By 2030, refineries could produce on-site 65% of the 6 Mt of low-emissions electrolysis hydrogen outlined in the NZE Scenario. The projected $80 billion bill for capital equipment, operational costs and purchase of low-emissions hydrogen from external suppliers to achieve this would reduce costs and risks for other projects linked to new sources of hydrogen demand.

Graph showing the cost and savings in the NZE Scenario, 2030
Investment in methane, flaring and electrification could pay for itself in efficiency gains. Image: IEA

While the bill for cutting emissions in line with the NZE Scenario runs to $600 billion this decade, inactivity by industry majors will cost a great deal more in the long term if climate change is left unchecked.

Many of the actions are aimed at boosting efficiency and plugging leaks, which should quickly compensate for upfront investment, according to the report.

Using methane as an example, the IEA estimates that $75 billion in capital expenditure is required between 2022 and the end of the decade to realize the emissions reductions needed under the NZE scenario. This makes measures to curb methane emissions among the least costly fixes that can significantly reduce global greenhouse gas emissions.

The World Economic Forum’s Fostering Effective Energy Transition 2022 report, stresses both the importance, and the challenges, of energy transformation for industrial sectors. It highlights the need for innovative partnerships between different stakeholders to bring about a step change in collaborative activity that can unlock a route to net-zero emissions.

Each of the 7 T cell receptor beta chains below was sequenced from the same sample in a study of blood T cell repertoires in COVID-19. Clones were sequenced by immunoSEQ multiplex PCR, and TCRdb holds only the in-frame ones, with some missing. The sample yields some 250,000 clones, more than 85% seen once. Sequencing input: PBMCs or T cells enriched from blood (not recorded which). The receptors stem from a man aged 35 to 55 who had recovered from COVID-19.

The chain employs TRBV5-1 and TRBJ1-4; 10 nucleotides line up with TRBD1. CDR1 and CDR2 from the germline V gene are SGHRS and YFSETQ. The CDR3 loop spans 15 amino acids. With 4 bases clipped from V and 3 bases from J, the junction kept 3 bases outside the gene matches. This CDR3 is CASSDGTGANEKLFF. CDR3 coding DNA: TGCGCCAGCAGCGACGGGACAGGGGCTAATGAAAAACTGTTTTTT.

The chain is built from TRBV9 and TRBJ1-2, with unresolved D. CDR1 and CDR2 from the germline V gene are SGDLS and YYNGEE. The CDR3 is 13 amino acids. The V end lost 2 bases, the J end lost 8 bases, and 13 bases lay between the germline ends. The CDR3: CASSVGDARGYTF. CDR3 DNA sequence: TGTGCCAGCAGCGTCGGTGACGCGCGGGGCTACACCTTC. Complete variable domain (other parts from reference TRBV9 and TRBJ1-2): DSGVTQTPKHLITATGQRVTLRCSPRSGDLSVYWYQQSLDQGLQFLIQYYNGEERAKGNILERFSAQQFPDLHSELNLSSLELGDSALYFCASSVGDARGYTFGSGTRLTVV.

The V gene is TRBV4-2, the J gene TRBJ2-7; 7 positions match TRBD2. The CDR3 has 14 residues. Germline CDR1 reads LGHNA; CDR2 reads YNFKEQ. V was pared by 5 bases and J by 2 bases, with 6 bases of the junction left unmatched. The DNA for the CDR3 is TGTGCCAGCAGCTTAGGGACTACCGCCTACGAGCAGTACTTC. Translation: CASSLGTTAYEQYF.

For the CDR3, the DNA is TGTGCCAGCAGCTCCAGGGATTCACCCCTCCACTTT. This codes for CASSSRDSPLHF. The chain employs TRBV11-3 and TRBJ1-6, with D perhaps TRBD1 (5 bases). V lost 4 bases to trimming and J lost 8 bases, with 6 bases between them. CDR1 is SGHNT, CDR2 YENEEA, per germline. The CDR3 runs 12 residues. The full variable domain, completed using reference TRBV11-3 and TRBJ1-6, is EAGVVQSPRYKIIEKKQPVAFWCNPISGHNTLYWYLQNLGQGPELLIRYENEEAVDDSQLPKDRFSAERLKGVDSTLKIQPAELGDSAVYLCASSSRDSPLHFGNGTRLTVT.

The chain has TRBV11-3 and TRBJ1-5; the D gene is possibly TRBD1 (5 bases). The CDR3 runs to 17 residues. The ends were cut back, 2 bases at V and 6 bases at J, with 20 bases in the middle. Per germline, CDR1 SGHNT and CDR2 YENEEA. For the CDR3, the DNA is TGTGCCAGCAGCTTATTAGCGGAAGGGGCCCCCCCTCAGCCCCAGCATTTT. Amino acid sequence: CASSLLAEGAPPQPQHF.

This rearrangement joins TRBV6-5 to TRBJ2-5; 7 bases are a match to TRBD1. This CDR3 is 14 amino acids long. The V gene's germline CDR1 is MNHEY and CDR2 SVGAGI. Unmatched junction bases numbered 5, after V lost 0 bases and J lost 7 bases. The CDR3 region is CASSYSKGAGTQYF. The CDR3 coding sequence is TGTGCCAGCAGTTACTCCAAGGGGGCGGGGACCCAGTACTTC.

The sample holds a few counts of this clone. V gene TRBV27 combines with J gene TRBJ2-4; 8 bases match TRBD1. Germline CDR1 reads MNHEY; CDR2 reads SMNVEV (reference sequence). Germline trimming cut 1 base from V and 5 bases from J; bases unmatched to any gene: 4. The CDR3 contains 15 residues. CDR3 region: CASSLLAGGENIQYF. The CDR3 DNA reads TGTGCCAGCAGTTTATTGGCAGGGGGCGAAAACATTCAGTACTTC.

Within the industry, the Oil and Gas Climate Initiative (OGCI) drives collaborative climate action for oil and gas companies. The OGCI’s aims encompass many of the IEA report’s recommendations for reducing emissions, including: striving to reduce methane intensity of oil and gas operations; working to reduce methane emissions to near zero from flaring associated with operated oil and gas assets by 2030; and supporting a wide range of low-carbon solutions to decarbonize industry operations.

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Bjorn Otto Sverdrup, chair of the OGCI's executive committee, believes “action is now more important than talk. Reducing methane emissions from the oil and gas industry is of particular importance towards 2030, and it has been a priority for OGCI. Collectively, our members have reduced methane emissions by 40% since 2017, and cut upstream flaring by a third”.

He acknowledges it’s an industry-wide challenge, as “half of the oil and gas industry’s direct emissions come from methane and amount to 2 GtCO2e a year, or about 5% of global emissions”. The OGCI launched the Aiming For Zero Methane Emissions initiative last year to help meet global reduction targets.

“Eliminating these oil and gas methane emissions would meet more than two-thirds of the Global Methane Pledge target to reduce methane emissions by more than 100 million tonnes of methane across all sectors by 2030 … Carbon capture utilization and storage, decarbonizing transportation and reducing emissions as quickly as we can should be priorities for the industry as a whole”.

Despite this alignment on objectives – and while the companies responsible for around half of current oil and gas production have committed to cutting emissions – more must be done to achieve reductions on the scale needed to prevent the future threat of climate crisis on the planet.